All of them got topped by the candidate in the revival premiere: A woman named Hilary – with just one “l,” played by former presidential candidate and Secretary of State Hillary Clinton. Her appearance that was kept under wraps until the broadcast.

Clinton’s appearance included a few digs at the controversy that clouded her 2016 run for the White House.

“I am qualified and ready to work on day one,” she tells Murphy in a job interview, and admits, “I do have some experience with emails.”

Before making her exit, Clinton handed Murphy a business card with a web address that is especially resonant today. “Hillary@youcouldahadme.com.”

Topping that is going to be a tall order!

Bring It On!

Somehow, up till now, Murphy has managed to avoid the world of social media. No Facebook, no Instagram, no Twitter. “Twitter is where people go to nurse their outrage,” she says. At Pat’s insistence, with Avery’s help, she sets up a Twitter account. With her first tweet (“I once went on a date with Donald Trump. He made us split the check.”), she gets into a Twitter war with President Trump (a fake account – I think!). As things escalate while her show is on the air, Murphy finally challenges, “Bring it on! Hashtag Dan Quayle!”

It’s a move that gets huge ratings for the premiere of “Murphy in the Morning,” but one that makes Murphy feel a bit sick, saying she became “exactly what I despise… This is why people don’t trust the press.”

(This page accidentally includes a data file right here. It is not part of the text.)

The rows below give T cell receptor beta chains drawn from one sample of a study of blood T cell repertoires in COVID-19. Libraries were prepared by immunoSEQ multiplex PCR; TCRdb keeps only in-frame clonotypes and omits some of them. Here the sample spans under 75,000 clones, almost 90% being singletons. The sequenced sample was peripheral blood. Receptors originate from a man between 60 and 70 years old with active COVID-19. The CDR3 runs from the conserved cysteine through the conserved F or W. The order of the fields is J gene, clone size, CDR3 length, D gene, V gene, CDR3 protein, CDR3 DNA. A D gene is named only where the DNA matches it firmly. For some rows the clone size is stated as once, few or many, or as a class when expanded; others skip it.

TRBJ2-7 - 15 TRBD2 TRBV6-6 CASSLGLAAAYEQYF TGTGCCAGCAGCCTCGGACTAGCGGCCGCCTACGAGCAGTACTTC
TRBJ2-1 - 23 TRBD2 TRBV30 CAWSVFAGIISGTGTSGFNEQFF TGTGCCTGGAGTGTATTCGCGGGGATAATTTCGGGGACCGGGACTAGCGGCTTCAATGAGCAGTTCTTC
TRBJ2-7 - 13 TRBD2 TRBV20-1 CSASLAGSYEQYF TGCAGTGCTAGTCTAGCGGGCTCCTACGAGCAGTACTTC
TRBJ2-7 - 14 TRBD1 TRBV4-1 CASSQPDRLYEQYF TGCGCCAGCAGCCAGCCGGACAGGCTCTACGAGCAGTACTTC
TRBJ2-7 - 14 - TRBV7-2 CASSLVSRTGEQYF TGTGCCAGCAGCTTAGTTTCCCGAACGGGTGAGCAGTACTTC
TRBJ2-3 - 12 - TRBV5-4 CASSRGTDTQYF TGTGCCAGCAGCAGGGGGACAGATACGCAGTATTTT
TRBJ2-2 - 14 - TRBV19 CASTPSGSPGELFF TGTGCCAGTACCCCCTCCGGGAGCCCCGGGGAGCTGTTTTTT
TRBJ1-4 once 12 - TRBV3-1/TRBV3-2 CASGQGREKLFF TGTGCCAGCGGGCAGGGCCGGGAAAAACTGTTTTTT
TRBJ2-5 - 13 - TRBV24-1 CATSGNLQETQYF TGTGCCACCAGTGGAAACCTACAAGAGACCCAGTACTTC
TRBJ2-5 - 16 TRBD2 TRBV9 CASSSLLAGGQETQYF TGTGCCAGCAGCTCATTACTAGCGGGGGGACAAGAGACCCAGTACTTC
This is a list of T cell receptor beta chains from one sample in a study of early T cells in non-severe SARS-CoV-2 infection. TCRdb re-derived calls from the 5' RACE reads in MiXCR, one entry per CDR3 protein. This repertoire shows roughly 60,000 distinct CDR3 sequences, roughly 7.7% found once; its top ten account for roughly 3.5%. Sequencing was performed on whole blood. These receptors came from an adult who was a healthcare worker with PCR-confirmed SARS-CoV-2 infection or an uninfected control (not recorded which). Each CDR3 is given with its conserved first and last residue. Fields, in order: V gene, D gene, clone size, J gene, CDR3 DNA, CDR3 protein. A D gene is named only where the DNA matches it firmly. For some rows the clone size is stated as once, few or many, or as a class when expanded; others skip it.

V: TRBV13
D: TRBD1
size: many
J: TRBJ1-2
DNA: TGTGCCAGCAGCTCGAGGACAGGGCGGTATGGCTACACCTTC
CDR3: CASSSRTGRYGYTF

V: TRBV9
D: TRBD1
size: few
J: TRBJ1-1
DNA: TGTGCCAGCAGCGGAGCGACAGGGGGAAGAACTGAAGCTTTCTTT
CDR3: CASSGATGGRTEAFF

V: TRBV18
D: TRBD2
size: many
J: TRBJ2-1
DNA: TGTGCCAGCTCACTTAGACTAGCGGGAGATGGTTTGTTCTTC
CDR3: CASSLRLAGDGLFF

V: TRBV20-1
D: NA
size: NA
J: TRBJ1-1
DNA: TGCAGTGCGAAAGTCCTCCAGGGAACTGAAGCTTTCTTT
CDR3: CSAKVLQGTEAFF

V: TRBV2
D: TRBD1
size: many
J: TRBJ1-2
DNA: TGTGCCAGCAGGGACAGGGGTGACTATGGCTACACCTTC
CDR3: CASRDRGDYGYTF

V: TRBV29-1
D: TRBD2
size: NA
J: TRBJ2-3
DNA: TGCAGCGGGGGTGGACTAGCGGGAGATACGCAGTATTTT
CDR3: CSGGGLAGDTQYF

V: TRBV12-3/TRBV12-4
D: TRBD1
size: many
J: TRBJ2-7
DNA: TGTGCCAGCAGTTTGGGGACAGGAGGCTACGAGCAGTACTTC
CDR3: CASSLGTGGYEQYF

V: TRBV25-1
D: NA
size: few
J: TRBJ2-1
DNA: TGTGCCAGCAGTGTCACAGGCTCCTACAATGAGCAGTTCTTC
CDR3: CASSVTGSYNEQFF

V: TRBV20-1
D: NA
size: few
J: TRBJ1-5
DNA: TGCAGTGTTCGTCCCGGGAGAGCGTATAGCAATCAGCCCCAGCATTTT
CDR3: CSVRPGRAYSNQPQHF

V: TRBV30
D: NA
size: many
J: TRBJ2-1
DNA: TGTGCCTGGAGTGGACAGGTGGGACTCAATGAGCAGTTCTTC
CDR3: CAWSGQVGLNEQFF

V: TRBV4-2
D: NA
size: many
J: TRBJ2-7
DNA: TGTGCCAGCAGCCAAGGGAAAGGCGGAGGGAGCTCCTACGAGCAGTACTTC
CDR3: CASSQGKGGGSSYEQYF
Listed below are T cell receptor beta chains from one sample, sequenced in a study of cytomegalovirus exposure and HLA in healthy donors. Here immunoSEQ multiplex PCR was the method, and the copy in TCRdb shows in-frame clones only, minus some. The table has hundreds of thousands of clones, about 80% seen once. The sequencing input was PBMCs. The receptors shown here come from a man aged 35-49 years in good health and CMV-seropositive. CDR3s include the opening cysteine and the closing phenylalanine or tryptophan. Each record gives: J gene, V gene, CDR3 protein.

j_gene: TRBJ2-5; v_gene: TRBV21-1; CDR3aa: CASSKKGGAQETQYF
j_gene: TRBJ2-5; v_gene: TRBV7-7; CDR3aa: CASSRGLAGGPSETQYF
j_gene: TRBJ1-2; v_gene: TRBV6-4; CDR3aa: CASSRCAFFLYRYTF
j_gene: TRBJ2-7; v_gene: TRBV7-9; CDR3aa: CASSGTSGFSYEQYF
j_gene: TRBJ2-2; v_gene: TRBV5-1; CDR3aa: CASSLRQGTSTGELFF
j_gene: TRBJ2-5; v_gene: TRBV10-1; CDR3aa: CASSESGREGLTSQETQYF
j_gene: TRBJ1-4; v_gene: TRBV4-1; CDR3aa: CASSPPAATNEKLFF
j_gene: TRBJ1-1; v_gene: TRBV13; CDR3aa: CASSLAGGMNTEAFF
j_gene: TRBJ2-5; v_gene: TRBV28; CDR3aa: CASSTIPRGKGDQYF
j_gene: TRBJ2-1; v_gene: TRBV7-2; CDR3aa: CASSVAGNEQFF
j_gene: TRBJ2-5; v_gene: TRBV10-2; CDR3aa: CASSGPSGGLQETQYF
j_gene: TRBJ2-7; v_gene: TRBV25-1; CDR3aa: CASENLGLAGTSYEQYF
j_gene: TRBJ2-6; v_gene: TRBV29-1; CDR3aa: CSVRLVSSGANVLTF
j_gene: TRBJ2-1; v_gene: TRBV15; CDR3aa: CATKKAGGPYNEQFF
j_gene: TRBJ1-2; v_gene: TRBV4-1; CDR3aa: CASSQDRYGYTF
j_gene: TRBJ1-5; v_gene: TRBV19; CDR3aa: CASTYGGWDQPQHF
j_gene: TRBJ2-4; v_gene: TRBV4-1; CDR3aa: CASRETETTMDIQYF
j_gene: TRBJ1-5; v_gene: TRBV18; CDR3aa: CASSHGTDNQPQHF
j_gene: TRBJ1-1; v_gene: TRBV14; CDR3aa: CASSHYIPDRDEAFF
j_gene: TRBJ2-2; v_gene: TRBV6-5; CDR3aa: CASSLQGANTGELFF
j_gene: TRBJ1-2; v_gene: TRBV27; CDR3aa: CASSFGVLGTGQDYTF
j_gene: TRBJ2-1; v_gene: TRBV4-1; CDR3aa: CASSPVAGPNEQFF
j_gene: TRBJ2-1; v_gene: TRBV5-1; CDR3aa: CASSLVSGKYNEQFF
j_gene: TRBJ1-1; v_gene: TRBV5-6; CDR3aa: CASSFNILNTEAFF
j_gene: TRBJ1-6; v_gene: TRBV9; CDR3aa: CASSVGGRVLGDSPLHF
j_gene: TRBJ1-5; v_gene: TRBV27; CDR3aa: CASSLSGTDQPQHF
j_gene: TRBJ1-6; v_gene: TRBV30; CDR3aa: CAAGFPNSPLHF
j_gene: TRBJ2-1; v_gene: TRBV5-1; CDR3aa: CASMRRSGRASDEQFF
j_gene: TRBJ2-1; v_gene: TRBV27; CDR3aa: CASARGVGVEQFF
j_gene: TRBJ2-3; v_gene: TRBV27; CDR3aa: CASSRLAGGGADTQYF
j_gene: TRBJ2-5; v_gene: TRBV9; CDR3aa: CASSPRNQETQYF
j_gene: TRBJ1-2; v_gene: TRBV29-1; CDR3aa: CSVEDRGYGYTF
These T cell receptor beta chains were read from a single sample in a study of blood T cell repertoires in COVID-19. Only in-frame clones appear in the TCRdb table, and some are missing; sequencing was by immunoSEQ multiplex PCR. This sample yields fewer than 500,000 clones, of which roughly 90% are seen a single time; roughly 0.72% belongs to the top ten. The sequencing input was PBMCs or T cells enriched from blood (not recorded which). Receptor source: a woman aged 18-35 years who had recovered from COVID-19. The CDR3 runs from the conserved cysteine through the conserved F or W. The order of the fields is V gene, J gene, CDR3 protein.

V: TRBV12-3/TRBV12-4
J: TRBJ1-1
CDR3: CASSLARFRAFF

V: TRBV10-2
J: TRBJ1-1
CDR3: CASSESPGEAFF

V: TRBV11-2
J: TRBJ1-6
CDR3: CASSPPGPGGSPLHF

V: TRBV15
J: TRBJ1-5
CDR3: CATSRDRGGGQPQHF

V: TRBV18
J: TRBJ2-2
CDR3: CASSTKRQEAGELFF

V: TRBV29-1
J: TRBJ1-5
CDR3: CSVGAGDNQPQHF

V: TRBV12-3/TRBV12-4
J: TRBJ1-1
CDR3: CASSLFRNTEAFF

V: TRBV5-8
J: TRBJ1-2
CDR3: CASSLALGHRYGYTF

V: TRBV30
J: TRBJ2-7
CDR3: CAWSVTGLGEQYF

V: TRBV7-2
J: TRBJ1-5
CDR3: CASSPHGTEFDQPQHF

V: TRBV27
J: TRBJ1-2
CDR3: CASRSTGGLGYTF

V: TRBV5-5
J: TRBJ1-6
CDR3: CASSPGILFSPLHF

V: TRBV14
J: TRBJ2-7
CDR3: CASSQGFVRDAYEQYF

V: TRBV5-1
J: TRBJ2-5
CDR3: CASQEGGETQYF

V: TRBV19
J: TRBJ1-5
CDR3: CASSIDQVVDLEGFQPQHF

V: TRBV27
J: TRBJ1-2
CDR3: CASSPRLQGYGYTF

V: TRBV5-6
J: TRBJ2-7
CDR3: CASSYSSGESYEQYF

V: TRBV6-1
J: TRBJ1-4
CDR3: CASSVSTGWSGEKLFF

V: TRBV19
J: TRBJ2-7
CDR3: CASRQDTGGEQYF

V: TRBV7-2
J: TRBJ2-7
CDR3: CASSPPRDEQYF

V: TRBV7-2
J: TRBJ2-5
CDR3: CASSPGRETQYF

Murphy’s soul-searching is very familiar to this journalist. We can expect to see much more of it as the season continues, and it is something we need to see. No matter what the president says about “fake news” and “enemies of the people,” the truth is that all I ever want to do is tell the truth, and the same goes for my colleagues. I look forward to more of these kinds of discussions, mixed in with plenty of laughs.

A Few More One-Liners

  • “Protest marches are the new eggs benedict.” Phyllis, lamenting that no one seems to do brunch in D.C. anymore.
  • “It would not be fair to the plants.” Murphy on why she won’t take up gardening.
  • “I wish I knew how to quit you.” Miles (Grant Shaud) to Murphy & Co. as they recruit him to produce their new show.
  • “You assume just because I’m Indian I’m the tech guy.” Pat to the team, before admitting that yes, he IS the tech guy!
  • “It’s a phone. I use it to actually call people.” Murphy defending her ancient flip phone.
  • “A lot of them are labradoodles.” Avery’s reply when his mother notes there are a lot of Murphy Browns on Twitter.
  • “Think before you tweet. Shows have been canceled for less!” A warning from Avery to Murphy after she sends her first tweet.
  • “We told him not to run with the bulls.” Avery, remembering his onetime babysitter and longtime housepainter Eldin.

This episode was a great start, and hopefully the beginning of many, many more episodes to come, beyond the current order of 13. This is a show for our time, arriving just in the nick of time.

Murphy Brown airs Thursday nights at 9:30 on CBS.